Abstract 15840: Clinical Predictors of Heart Failure with Preserved vs Reduced Ejection Fraction: Data from the Framingham Heart Study
Background: Heart failure (HF) is a major growing public health burden in the US. Of patients presenting with HF, 30–55% are estimated to have HF with preserved, rather than reduced ejection fraction (HFPEF vs HFREF). We sought to evaluate clinical risk factors that might classify patients with new-onset HF into HFREF vs HFPEF, a distinction that may have important therapeutic implications when cardiac imaging is not immediately available.
Methods: We examined clinical, laboratory, and EKG characteristics of Framingham Heart Study original and offspring cohort participants, who were hospitalized for initial HF event between 1981–2008. Left ventricular EF was determined by echocardiogram or ventriculogram, and HF was classified as HFPEF (>45%) or HFREF (<=45%). Age-/sex-adjusted models, and multivariate logistic regression were used to discriminate between persons with HFPEF vs HFREF based on clinical determinants at presentation.
Results: Of 986 participants with initial HF hospitalization, 834 underwent evaluation of LVEF, and 712 had non-missing covariates. HFPEF occurred in 46%, and HFREF in 54%. Participants with HFPEF were more likely to be female and have atrial fibrillation, and those with HFREF were more likely to have a history of coronary heart disease (CHD), left bundle branch block (LBBB), and ischemic EKG changes. In a multivariable model, female sex, CHD, heart rate, potassium level, atrial fibrillation, LBBB, and ischemic EKG changes were distinguishing features of HFPEF vs HFREF (see Table). The final risk prediction model had good discrimination (C-statistic 0.78) and calibration (Hosmer-Lemeshow chi-square statistic 7.46, p=0.49).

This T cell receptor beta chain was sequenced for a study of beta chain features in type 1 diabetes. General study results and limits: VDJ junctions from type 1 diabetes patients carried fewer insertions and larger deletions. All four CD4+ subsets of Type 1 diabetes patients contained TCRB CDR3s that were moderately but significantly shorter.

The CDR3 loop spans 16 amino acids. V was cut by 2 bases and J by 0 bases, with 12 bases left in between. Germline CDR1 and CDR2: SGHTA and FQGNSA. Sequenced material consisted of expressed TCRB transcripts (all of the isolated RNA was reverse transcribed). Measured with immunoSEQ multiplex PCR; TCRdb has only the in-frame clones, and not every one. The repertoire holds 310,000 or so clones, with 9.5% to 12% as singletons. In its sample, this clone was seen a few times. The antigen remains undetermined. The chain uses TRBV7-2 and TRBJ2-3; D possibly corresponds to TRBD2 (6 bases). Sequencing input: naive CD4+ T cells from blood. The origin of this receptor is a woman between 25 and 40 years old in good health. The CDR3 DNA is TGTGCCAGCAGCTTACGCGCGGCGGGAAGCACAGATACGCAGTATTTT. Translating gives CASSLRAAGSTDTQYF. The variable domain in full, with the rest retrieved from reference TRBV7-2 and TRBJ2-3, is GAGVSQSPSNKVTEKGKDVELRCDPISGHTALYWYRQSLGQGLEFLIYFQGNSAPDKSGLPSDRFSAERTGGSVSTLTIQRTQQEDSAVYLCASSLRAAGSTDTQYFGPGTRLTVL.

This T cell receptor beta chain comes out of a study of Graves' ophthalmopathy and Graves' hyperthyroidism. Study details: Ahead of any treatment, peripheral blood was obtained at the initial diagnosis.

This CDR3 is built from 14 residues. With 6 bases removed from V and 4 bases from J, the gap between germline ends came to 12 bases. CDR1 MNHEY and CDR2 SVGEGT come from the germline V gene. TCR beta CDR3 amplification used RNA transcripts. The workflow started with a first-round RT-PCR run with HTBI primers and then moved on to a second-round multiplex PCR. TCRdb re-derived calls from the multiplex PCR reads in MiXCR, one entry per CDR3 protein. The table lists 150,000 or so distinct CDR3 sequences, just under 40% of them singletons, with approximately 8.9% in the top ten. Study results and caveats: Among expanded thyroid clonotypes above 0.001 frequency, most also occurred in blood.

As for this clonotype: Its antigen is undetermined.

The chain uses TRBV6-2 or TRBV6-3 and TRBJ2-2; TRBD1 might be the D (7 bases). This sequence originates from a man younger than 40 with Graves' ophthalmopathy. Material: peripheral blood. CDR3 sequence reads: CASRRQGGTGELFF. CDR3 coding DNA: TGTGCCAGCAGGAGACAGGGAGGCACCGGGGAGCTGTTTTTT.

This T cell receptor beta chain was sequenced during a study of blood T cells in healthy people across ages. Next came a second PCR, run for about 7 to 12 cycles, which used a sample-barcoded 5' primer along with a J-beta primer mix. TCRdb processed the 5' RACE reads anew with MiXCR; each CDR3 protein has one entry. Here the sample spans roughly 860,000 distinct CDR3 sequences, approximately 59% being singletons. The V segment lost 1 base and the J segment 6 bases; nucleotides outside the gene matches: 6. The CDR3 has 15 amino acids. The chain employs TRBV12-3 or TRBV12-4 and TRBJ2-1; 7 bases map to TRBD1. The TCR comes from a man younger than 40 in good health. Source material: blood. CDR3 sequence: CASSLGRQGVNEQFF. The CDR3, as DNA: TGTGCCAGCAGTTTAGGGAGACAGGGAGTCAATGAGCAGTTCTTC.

Conclusions: Clinical characteristics on HF presentation differed in many regards in participants with HFPEF vs HFREF. These distinctions may provide important insights into pathophysiological differences, and may help distinguish HFPEF vs HFREF when cardiac imaging is not immediately available.
- © 2010 by American Heart Association, Inc.